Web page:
True, this fact may get camouflaged under certain circumstances by other phenomena, such as the boom in the economy engendered by asset-price bubbles. Indeed it has remained camouflaged until now as the agrarian crisis has hardly impinged on the middle class; but in the current situation when the boom is over, no such camouflaging is possible, so that any further agrarian destitution will now have a pervasive effect on society, with very few being left solely as beneficiaries of cheap imports.

The RCEP moreover will affect not just the agricultural sector, but also manufacturing, where India will be flooded by imports from East Asia. Iron and steel, marine products, chemical products, electronic products and even textiles, are sectors that are worried about the effect of tariff reductions under the RCEP.

But then, some may say, if India is so uncompetitive across the spectrum, wouldn’t it be better to have a shake-down by closing all these inefficient units anyway? This question however betrays a lack of understanding of economics. If the goods produced by any society, no matter how “expensive” in terms of resources they may be, are all used by that society, then there will be a high level of employment and consumption within it. But if the people in that society demand goods other than what is produced within it, then not only will employment and output fall (unless offset by an equivalent amount of exports), but so will consumption, with no necessary prospects of any revival. The “free trade” and “efficiency” arguments in other words are a pure ideological legacy of bourgeois economics which have no general validity; the sooner we forget them the better.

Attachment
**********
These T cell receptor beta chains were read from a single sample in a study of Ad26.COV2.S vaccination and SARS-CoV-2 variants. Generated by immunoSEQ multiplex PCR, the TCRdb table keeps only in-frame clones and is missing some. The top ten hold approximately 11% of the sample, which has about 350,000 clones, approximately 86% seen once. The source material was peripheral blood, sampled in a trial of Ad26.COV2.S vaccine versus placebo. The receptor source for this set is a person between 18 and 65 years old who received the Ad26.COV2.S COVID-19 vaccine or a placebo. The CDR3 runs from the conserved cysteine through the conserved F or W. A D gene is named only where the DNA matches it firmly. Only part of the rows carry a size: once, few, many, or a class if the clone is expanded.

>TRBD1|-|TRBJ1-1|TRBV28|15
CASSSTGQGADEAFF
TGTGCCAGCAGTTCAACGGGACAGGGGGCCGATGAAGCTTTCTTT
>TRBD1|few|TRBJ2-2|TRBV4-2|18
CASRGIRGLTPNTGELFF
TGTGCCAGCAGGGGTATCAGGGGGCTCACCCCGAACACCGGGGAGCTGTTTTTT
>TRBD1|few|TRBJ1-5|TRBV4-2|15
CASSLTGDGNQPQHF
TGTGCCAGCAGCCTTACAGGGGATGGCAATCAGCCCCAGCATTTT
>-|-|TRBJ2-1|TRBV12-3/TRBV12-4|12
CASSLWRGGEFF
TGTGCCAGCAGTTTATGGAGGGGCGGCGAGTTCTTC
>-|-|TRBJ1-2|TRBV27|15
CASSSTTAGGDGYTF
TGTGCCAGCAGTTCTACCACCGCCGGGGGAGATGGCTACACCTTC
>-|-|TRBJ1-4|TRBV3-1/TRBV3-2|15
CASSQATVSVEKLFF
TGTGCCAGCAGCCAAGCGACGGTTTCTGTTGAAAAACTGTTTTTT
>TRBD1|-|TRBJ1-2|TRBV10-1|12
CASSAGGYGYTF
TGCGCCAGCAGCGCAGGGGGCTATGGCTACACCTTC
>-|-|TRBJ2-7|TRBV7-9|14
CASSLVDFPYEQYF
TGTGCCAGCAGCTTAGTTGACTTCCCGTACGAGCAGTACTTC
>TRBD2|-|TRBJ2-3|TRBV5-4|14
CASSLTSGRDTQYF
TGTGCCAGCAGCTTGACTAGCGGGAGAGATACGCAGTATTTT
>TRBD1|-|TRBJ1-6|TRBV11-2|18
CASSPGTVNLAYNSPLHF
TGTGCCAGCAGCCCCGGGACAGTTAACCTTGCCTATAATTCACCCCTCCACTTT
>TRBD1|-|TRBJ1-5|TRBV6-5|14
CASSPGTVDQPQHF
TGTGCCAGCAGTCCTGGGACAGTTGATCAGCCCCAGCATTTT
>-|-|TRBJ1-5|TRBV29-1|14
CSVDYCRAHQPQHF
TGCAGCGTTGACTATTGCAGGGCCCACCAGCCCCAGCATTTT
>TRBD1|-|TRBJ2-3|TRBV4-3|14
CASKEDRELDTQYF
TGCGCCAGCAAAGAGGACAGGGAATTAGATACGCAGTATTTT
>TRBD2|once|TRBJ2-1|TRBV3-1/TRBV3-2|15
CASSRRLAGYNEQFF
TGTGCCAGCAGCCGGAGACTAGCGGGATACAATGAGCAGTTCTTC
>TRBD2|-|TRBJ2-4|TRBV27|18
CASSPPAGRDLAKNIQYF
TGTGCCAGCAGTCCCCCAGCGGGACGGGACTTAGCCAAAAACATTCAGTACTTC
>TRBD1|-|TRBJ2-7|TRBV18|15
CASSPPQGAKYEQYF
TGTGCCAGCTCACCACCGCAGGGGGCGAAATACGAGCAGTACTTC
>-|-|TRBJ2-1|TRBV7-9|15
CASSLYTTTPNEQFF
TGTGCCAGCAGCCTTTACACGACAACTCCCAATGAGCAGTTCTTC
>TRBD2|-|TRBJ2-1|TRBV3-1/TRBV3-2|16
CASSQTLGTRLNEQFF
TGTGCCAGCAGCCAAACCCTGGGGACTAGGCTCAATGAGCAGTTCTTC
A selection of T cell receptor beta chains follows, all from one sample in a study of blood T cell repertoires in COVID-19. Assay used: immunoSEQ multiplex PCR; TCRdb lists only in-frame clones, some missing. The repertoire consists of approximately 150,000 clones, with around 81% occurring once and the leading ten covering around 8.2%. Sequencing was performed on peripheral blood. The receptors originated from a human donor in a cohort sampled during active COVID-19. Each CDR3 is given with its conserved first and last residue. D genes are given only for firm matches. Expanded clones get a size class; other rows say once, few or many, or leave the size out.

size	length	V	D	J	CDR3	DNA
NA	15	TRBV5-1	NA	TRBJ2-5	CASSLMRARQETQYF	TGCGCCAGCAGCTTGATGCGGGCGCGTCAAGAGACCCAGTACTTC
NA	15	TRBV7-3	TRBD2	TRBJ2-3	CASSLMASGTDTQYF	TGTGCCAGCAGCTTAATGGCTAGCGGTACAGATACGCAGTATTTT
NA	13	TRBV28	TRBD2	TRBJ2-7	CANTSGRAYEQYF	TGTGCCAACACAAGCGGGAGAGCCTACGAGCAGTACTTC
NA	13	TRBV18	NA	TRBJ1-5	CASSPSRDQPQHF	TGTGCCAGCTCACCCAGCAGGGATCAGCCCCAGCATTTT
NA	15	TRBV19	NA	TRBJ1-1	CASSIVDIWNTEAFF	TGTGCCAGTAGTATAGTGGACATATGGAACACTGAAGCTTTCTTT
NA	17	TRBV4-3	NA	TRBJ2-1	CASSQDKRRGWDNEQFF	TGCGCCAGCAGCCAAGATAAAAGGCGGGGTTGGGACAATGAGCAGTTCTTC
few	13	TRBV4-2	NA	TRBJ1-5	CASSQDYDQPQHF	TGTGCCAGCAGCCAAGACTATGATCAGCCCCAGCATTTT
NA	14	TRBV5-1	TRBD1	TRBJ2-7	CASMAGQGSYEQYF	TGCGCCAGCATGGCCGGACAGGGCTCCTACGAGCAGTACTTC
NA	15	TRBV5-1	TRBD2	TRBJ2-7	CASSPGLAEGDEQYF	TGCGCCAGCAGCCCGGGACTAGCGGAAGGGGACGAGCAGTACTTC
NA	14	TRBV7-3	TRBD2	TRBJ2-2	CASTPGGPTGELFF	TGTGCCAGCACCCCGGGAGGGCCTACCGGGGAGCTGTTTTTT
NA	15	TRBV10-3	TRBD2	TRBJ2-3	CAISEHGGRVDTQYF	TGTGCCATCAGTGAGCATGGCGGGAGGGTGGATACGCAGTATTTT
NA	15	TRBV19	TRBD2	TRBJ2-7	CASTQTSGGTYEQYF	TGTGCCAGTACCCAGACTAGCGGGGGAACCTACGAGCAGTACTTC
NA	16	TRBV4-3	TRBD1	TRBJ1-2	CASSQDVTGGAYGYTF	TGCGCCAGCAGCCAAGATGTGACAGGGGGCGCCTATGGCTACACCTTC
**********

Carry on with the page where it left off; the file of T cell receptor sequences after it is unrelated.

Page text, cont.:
So far we have only seen the unemployment-causing or destitution-causing effects of RCEP. Alongside such destitution however there will be a widening of the country’s current account deficit (which in fact is a reflection of this destitution). The Indo-ASEAN FTA has already widened our current deficit with the ASEAN bloc; this will widen further under the RCEP, as will our deficit with China. Signing the RCEP in short will mean borrowing a larger amount (to pay for the wider current deficit) purely for the sake of causing destitution in the country!

(This article was originally published in the People’s Democracy on November 3, 2019)